For years, Microsoft products have been known to be pretty poor until version three came around – at which point they were pretty good. Based upon the early comments about Windows Phone 7, this update seems to be the version 3.0 experience which basically means the best mobile product the software leader has developed to date.
The company has embraced the clean interface needed to compete in the mobile space without any gimmicky pseudo 3D interface tricks. The interface is unique and Apple-like at the same time… Last October I challenged companies with the following statement, Would Apple Let Your Product Out its Door? I think Microsoft may have taken its customers up on this challenge.
Some of the reasons to like this phone are the tile-based design with the ability to accept widgets from developers. Moreover, there is tight integration with Xbox Live, social networking, picture viewing, music, video and tight integration with a slew of Microsoft software products.
Microsoft mobile software has always been very powerful, allowing
users to perform tasks in numerous ways. It was this flexibility which contributed to consumer confusion when using the devices and made the experience less pleasant.
It remains to be seen if Microsoft’s minimalistic approach here permeates throughout all the phones functions or whether just the top layer or two has been shellacked over. If this OS is as well put-together as the iPhone it could add the company to the list of serious players in OS wars being fought by Apple, RIM, Google, Nokia, Samsung and others.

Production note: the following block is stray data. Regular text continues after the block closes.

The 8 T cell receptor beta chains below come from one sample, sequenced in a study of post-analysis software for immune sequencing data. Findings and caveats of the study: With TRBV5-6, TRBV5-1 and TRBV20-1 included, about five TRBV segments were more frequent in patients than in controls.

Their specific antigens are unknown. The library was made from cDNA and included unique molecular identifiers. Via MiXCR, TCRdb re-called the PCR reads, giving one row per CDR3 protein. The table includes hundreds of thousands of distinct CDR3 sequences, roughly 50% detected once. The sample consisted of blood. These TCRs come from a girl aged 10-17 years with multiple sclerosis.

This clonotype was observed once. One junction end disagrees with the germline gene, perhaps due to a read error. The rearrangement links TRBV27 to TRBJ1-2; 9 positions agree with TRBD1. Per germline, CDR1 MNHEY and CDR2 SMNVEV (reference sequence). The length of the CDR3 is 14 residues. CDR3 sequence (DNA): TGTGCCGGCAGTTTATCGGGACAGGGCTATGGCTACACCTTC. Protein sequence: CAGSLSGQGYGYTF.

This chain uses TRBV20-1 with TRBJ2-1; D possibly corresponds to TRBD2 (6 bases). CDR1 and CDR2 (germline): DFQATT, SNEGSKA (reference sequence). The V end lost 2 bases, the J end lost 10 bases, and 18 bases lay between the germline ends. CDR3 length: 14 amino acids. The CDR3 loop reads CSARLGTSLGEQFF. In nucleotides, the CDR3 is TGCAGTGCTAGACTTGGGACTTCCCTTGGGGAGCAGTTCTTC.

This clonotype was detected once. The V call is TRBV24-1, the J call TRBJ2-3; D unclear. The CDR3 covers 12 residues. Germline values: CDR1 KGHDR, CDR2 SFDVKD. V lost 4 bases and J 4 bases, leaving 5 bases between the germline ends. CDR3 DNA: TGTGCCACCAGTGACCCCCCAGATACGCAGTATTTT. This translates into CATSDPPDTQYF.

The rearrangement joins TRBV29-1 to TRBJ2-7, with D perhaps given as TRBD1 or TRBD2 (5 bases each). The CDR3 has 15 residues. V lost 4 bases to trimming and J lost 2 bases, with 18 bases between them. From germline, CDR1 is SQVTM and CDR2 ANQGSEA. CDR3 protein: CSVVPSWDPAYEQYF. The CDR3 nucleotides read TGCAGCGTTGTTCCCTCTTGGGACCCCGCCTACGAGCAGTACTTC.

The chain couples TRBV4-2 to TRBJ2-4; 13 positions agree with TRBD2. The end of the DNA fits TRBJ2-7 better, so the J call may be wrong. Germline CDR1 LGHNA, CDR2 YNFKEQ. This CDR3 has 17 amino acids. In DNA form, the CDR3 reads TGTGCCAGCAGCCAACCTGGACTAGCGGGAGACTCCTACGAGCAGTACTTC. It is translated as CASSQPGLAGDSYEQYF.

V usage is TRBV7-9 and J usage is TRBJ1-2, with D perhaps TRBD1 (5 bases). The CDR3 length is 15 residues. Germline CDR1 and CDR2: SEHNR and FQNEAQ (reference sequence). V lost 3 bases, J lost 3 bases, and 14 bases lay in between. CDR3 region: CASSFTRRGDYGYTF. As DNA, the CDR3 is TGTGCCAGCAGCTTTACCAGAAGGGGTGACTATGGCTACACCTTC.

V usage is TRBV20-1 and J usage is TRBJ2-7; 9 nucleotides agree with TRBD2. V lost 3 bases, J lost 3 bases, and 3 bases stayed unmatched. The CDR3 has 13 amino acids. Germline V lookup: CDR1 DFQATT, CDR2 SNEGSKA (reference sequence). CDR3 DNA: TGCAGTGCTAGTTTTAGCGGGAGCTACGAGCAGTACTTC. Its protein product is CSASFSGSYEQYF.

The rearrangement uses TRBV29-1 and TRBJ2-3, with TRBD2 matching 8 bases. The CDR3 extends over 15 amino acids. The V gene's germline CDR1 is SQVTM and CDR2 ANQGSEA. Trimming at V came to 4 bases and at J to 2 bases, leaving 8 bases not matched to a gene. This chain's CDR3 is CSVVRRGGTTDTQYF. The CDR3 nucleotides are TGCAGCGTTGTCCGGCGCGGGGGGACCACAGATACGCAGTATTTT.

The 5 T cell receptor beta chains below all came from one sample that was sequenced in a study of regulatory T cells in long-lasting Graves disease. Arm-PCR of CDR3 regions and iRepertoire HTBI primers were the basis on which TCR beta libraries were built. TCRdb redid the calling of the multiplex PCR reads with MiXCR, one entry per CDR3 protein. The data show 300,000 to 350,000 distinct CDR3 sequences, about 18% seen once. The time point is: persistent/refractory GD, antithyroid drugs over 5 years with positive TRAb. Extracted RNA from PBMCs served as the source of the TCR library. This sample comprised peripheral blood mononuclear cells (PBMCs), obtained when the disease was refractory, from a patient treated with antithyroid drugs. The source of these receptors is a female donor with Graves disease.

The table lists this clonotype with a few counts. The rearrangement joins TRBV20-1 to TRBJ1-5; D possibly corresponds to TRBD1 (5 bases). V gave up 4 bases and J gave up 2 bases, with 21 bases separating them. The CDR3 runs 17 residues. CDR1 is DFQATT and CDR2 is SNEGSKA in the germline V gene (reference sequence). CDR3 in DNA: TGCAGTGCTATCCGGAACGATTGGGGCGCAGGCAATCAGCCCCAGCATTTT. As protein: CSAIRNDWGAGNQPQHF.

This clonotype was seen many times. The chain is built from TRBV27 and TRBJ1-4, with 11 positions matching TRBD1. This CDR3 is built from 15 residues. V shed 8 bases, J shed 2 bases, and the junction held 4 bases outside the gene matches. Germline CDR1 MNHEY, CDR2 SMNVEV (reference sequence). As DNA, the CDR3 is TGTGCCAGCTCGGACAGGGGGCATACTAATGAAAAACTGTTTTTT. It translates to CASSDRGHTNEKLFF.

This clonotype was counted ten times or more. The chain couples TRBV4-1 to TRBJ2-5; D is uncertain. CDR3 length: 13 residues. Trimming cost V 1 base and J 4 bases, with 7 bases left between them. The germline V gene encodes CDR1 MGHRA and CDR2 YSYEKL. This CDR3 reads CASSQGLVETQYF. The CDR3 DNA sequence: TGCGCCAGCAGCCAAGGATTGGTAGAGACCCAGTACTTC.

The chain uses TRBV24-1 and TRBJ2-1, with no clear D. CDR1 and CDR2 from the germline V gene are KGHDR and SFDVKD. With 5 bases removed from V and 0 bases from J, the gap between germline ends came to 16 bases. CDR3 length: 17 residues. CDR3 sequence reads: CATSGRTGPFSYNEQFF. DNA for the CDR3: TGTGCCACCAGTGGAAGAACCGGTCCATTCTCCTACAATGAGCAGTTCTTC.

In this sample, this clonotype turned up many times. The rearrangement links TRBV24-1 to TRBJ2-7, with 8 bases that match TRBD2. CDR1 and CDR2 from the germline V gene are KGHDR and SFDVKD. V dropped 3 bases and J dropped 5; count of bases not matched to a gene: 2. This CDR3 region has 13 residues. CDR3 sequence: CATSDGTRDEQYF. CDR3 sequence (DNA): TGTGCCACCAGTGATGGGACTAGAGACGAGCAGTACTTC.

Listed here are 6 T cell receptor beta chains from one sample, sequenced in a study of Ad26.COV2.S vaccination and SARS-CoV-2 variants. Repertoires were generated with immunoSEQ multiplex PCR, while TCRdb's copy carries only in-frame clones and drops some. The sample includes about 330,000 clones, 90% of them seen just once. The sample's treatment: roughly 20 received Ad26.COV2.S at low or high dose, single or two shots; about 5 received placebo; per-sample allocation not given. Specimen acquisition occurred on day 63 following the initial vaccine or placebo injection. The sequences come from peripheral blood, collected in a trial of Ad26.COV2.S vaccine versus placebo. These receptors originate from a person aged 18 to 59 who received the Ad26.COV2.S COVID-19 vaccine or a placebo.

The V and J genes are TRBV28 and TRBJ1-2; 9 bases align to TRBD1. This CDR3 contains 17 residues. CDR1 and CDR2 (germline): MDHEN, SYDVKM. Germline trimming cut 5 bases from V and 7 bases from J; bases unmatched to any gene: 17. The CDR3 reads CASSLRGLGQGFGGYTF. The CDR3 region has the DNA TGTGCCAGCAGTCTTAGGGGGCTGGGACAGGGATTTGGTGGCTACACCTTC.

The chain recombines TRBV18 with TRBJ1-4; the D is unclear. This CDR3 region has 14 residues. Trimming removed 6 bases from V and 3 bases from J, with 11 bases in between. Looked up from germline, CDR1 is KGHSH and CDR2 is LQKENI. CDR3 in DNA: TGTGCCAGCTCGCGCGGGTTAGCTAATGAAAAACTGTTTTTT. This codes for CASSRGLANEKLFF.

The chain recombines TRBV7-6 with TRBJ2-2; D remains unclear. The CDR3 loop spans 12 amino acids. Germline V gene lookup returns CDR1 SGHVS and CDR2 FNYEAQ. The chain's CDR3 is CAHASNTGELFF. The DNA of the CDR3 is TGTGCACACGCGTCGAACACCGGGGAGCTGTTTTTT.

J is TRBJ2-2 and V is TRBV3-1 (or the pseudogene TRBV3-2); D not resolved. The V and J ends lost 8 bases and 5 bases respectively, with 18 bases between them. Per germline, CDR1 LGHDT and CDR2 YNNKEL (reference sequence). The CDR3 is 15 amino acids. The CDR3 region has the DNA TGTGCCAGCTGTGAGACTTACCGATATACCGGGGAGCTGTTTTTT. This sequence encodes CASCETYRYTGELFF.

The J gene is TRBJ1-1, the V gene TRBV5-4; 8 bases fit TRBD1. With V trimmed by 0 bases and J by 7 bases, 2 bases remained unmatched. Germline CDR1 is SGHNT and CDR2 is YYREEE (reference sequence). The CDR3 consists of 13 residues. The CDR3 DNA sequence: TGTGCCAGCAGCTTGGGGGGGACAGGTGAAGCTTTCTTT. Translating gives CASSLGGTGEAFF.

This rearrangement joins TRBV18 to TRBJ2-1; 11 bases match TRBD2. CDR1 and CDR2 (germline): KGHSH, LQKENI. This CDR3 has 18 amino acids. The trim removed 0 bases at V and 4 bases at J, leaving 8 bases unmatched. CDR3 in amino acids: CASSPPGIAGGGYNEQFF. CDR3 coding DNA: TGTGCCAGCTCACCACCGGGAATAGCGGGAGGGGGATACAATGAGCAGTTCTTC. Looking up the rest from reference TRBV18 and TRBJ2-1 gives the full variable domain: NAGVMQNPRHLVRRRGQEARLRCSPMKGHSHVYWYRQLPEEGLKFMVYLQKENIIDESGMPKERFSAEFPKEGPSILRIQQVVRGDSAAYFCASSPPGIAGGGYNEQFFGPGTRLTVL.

I suppose it is worth pointing out that if this OS isn’t really great, Microsoft’s mobile efforts are likely at an end.
Here are some more features of this OS from Windows Phone Thoughts:
- Everything is based around Live Tiles
- All devices will be capacitive touch with “big, beautiful screens”
- The device will know the people you care about and what they’re doing
- It has a slide-up lock screen just like the Zune HD
- Works with “Hotmail, Yahoo Mail, and other mail services”
- If you want to remove someone from your home screen, you “broken heart” them – just like on the Zune – and it removes the tile. Cool…and somehow appropriate.
- The calendar provides multiple views – everything you’ve expected from previous phones. They seem to support some sort of merged or multiple calendars. They showed personal and work items – I hope they allow for multiple Exchange calendars. I want to finally be able to see my wife’s Exchange calendar…
- Super fast UI performance – this is crazy. The device has video out – I suspect all Windows phones will have video out as part of the base spec.
- The phone detects phone numbers and addresses throughout the user interface – this is old hat to Windows Mobile users
- On Bing Maps, are you zoom in on the map, it automatically shifts to satellite photo
- Multi-touch is supported across the entire device – it’s consistent with the way Windows 7 on the desktop works
- Bing Maps is smart enough to figure out where you are – even indoors – and give you intelligent options. Looking up a restaurant? You’ll see reviews of that restaurant from Yelp and other review providers.
- The browser is based on desktop Internet Explorer code – if this demo is indicative of real-world performance, this is insane zoom performance.
- They go a “step beyond ClearType”, using sub-pixel rendering